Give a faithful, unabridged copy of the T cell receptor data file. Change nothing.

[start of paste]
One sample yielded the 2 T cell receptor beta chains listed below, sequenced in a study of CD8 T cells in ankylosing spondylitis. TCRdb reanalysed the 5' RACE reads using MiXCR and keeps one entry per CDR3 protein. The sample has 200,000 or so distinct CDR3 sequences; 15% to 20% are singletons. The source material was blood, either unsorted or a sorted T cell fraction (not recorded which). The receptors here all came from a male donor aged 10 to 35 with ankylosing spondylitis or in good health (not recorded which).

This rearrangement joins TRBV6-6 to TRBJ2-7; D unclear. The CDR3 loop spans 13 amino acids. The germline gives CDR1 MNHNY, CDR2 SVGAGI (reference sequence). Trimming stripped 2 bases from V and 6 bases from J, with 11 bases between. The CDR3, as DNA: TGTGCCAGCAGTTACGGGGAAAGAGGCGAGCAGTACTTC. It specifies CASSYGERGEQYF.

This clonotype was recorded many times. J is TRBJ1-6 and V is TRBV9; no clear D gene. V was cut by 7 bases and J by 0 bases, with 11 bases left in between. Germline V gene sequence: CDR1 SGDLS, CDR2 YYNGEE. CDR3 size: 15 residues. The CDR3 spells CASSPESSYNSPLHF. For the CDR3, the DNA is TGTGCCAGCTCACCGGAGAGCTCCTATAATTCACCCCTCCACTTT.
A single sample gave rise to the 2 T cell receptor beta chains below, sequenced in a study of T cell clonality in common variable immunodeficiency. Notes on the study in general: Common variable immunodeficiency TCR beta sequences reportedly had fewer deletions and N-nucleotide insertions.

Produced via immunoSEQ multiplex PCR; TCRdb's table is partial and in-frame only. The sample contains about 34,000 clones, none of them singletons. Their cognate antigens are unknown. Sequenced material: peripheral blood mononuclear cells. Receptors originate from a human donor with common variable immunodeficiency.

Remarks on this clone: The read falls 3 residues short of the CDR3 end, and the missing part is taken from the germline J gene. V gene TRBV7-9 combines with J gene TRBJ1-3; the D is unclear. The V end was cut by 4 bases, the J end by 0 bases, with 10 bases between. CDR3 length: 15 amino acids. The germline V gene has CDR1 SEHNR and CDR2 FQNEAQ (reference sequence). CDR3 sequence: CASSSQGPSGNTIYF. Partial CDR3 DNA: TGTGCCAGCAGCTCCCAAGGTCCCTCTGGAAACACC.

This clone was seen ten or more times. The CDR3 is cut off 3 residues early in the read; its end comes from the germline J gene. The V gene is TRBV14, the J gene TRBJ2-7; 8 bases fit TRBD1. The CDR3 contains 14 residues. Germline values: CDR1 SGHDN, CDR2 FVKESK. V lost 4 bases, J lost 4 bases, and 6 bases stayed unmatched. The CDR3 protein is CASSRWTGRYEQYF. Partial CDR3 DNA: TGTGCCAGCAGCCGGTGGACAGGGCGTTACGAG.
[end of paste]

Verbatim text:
One sample yielded the 2 T cell receptor beta chains listed below, sequenced in a study of CD8 T cells in ankylosing spondylitis. TCRdb reanalysed the 5' RACE reads using MiXCR and keeps one entry per CDR3 protein. The sample has 200,000 or so distinct CDR3 sequences; 15% to 20% are singletons. The source material was blood, either unsorted or a sorted T cell fraction (not recorded which). The receptors here all came from a male donor aged 10 to 35 with ankylosing spondylitis or in good health (not recorded which).

This rearrangement joins TRBV6-6 to TRBJ2-7; D unclear. The CDR3 loop spans 13 amino acids. The germline gives CDR1 MNHNY, CDR2 SVGAGI (reference sequence). Trimming stripped 2 bases from V and 6 bases from J, with 11 bases between. The CDR3, as DNA: TGTGCCAGCAGTTACGGGGAAAGAGGCGAGCAGTACTTC. It specifies CASSYGERGEQYF.

This clonotype was recorded many times. J is TRBJ1-6 and V is TRBV9; no clear D gene. V was cut by 7 bases and J by 0 bases, with 11 bases left in between. Germline V gene sequence: CDR1 SGDLS, CDR2 YYNGEE. CDR3 size: 15 residues. The CDR3 spells CASSPESSYNSPLHF. For the CDR3, the DNA is TGTGCCAGCTCACCGGAGAGCTCCTATAATTCACCCCTCCACTTT.
A single sample gave rise to the 2 T cell receptor beta chains below, sequenced in a study of T cell clonality in common variable immunodeficiency. Notes on the study in general: Common variable immunodeficiency TCR beta sequences reportedly had fewer deletions and N-nucleotide insertions.

Produced via immunoSEQ multiplex PCR; TCRdb's table is partial and in-frame only. The sample contains about 34,000 clones, none of them singletons. Their cognate antigens are unknown. Sequenced material: peripheral blood mononuclear cells. Receptors originate from a human donor with common variable immunodeficiency.

Remarks on this clone: The read falls 3 residues short of the CDR3 end, and the missing part is taken from the germline J gene. V gene TRBV7-9 combines with J gene TRBJ1-3; the D is unclear. The V end was cut by 4 bases, the J end by 0 bases, with 10 bases between. CDR3 length: 15 amino acids. The germline V gene has CDR1 SEHNR and CDR2 FQNEAQ (reference sequence). CDR3 sequence: CASSSQGPSGNTIYF. Partial CDR3 DNA: TGTGCCAGCAGCTCCCAAGGTCCCTCTGGAAACACC.

This clone was seen ten or more times. The CDR3 is cut off 3 residues early in the read; its end comes from the germline J gene. The V gene is TRBV14, the J gene TRBJ2-7; 8 bases fit TRBD1. The CDR3 contains 14 residues. Germline values: CDR1 SGHDN, CDR2 FVKESK. V lost 4 bases, J lost 4 bases, and 6 bases stayed unmatched. The CDR3 protein is CASSRWTGRYEQYF. Partial CDR3 DNA: TGTGCCAGCAGCCGGTGGACAGGGCGTTACGAG.